It seems a perfect synergy to take beautiful, well designed buildings–perhaps not suited to large firms and use market them to design related businesses. It’s actually beyond self evident.

  3. Ano says:

    The proposed design district is next to downtown, in midtowÑ. It is more accessible to dtwn than Tremont or OC, but its not E9 and superior

  4. John Morris says:

    Huh? As a non Clevelander, I’m not really following.

    From my one visit, I really couldn’t determine a difference between “Downtown” and “Midtown” in a Cleveland context.

    All I’m saying is the city and building owners should be much more open to small businesses downtown–and have zoning rules that encourage and allow multiple and flexible building uses. They should also market -flexible use and encourage not just big but small tenants.

    My impression from your comments is that you see this as a zero sum game of some kind–perhaps this is because Cleveland has been shrinking. My experience from other cities like NY, Philly, San Francisco and also Pittsburgh is that this is not a zero sum game at all. This isn’t 50 guys on a street corner driving the price of a generic product like milk down to zero–no two really creative businesses or artists are exactly the same. The result of clustering is to build branding and ever increasing cross polination and synergies.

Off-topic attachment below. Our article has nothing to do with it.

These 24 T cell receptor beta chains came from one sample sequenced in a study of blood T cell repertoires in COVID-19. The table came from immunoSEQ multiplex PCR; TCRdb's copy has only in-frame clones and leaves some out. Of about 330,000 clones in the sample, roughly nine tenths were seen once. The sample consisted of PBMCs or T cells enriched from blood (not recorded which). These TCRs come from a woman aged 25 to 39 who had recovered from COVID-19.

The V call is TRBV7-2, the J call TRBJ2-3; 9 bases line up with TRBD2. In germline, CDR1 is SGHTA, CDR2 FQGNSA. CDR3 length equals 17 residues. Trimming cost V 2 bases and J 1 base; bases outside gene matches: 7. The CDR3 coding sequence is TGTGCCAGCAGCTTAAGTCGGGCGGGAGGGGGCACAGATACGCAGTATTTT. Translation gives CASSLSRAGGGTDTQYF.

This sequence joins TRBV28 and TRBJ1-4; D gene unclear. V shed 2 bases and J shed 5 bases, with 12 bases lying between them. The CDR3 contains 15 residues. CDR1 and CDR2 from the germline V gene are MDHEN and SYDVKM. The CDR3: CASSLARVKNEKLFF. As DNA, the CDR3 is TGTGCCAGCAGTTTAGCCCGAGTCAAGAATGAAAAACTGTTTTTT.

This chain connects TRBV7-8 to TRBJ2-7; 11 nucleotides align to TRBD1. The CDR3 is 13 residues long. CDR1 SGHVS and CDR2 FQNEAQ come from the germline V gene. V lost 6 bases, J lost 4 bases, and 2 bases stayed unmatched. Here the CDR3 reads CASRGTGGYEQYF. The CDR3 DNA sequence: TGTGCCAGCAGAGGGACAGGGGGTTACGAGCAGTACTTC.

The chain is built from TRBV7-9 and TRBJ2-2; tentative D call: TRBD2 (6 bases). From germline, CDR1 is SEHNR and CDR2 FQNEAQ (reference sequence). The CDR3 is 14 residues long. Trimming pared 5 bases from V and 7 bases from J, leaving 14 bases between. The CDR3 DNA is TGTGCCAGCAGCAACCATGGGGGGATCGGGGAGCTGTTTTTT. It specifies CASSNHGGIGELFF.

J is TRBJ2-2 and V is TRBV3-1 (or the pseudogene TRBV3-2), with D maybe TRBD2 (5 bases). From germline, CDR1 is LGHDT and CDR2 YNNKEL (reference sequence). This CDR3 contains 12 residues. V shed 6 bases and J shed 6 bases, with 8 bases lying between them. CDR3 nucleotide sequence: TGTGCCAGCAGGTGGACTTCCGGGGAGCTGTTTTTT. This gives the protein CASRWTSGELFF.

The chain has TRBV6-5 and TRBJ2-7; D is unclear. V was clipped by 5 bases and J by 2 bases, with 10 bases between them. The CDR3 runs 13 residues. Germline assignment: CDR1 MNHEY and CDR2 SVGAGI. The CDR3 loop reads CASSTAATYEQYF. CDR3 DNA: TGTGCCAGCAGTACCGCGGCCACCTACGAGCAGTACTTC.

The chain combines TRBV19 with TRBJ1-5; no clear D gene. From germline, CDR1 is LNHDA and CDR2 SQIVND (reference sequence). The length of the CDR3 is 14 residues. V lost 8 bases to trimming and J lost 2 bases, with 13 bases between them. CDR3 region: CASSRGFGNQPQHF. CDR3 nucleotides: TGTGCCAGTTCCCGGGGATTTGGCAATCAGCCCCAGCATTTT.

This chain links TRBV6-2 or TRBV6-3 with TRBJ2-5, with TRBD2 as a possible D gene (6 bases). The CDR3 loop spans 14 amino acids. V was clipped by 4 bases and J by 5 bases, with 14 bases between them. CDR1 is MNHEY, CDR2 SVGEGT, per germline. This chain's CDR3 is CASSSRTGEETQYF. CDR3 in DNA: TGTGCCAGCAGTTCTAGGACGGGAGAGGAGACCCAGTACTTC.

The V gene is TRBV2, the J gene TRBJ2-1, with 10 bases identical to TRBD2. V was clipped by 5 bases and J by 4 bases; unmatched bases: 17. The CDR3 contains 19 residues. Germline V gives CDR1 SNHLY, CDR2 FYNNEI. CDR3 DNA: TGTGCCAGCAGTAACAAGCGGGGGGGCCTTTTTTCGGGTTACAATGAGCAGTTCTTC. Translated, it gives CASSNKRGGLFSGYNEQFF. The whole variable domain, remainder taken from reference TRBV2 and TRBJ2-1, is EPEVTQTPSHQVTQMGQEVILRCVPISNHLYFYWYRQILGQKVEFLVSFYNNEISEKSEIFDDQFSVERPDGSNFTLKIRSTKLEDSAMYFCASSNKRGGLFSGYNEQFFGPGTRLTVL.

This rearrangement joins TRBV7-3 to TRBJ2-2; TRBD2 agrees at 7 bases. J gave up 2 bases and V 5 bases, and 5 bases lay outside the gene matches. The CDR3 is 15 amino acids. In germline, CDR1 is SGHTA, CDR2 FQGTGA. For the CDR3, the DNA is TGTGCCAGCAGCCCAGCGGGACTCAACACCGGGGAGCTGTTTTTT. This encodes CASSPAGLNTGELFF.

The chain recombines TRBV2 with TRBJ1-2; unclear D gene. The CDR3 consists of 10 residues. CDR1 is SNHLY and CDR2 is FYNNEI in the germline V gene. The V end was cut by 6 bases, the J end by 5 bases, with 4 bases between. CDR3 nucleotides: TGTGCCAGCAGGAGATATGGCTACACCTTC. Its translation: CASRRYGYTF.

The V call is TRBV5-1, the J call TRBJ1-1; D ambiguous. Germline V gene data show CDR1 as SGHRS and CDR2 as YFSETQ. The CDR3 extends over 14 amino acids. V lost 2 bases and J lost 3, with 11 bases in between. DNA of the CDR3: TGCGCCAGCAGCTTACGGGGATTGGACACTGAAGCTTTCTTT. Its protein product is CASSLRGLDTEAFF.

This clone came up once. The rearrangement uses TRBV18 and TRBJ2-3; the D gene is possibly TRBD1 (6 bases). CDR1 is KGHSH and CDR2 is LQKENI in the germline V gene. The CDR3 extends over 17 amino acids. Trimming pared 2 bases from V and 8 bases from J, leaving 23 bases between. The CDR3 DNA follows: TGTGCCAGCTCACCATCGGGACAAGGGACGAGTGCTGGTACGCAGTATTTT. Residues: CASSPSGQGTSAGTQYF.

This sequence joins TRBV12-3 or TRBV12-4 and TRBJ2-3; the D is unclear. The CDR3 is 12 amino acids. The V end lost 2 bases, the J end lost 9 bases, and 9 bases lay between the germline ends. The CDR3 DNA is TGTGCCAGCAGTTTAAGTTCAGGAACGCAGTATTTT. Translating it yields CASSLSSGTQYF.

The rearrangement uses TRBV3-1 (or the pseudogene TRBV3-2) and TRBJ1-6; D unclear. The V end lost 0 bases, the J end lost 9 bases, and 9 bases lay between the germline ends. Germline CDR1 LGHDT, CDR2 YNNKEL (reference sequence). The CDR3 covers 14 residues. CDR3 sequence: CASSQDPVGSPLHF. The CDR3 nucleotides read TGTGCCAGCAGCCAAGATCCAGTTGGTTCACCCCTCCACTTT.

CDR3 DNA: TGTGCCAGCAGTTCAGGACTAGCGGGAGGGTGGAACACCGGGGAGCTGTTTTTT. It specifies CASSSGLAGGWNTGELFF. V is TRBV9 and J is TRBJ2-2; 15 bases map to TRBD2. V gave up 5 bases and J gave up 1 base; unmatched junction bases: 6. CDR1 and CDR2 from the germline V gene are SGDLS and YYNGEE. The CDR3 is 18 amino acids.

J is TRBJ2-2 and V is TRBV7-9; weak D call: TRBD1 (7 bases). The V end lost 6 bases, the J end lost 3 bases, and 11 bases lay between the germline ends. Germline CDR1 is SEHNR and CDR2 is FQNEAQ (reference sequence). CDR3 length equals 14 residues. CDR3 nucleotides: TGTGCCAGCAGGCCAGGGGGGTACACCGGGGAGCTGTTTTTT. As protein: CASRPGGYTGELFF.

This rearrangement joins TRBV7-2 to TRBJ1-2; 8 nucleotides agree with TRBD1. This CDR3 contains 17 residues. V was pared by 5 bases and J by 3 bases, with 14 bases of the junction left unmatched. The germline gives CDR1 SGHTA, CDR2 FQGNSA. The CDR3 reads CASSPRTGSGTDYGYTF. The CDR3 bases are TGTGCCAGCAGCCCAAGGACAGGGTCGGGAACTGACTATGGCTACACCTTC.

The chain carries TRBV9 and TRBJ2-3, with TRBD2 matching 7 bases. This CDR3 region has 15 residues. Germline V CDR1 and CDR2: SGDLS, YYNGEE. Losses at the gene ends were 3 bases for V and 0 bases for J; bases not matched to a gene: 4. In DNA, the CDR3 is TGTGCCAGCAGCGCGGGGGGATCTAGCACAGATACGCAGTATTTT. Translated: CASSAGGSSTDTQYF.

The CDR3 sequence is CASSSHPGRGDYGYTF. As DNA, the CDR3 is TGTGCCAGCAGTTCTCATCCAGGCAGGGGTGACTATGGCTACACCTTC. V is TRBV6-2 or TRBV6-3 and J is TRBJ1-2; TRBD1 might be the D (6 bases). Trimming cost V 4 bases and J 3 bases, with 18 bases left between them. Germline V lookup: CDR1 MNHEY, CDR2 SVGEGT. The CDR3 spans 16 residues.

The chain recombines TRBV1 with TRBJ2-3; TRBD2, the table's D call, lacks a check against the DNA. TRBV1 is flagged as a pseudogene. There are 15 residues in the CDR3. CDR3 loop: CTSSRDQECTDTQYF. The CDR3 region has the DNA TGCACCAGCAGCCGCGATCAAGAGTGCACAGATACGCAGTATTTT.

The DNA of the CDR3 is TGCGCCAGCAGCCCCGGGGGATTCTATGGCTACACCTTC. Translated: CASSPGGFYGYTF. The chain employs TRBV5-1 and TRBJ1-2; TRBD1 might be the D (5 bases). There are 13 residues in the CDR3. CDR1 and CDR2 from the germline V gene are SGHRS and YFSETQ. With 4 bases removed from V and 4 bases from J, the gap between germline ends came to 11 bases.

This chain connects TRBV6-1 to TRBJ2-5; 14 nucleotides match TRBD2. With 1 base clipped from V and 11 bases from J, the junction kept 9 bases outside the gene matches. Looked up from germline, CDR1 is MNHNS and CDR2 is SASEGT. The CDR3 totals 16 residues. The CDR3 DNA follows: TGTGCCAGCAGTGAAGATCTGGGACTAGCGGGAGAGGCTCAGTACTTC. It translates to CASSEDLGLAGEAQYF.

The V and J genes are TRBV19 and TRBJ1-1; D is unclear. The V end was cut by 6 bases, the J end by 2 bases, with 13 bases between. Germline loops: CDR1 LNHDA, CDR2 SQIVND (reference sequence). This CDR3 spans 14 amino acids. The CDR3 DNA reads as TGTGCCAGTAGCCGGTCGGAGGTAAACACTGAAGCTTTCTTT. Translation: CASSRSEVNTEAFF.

It’s like The major players at the top, at least in the downtown don’t understand the whole purpose and value of a city in the first place.

    The dense structure of buildings and mixed uses is very critical to small businesses. It’s also something not found many places anymore in America.

  5. John Morris says:

    Ano said

    “but its not E9 and superior”

    Acually the map of the district on their website has the border of the district at East 9th Street, so one side of the street is in the zone which extends to East 36th Street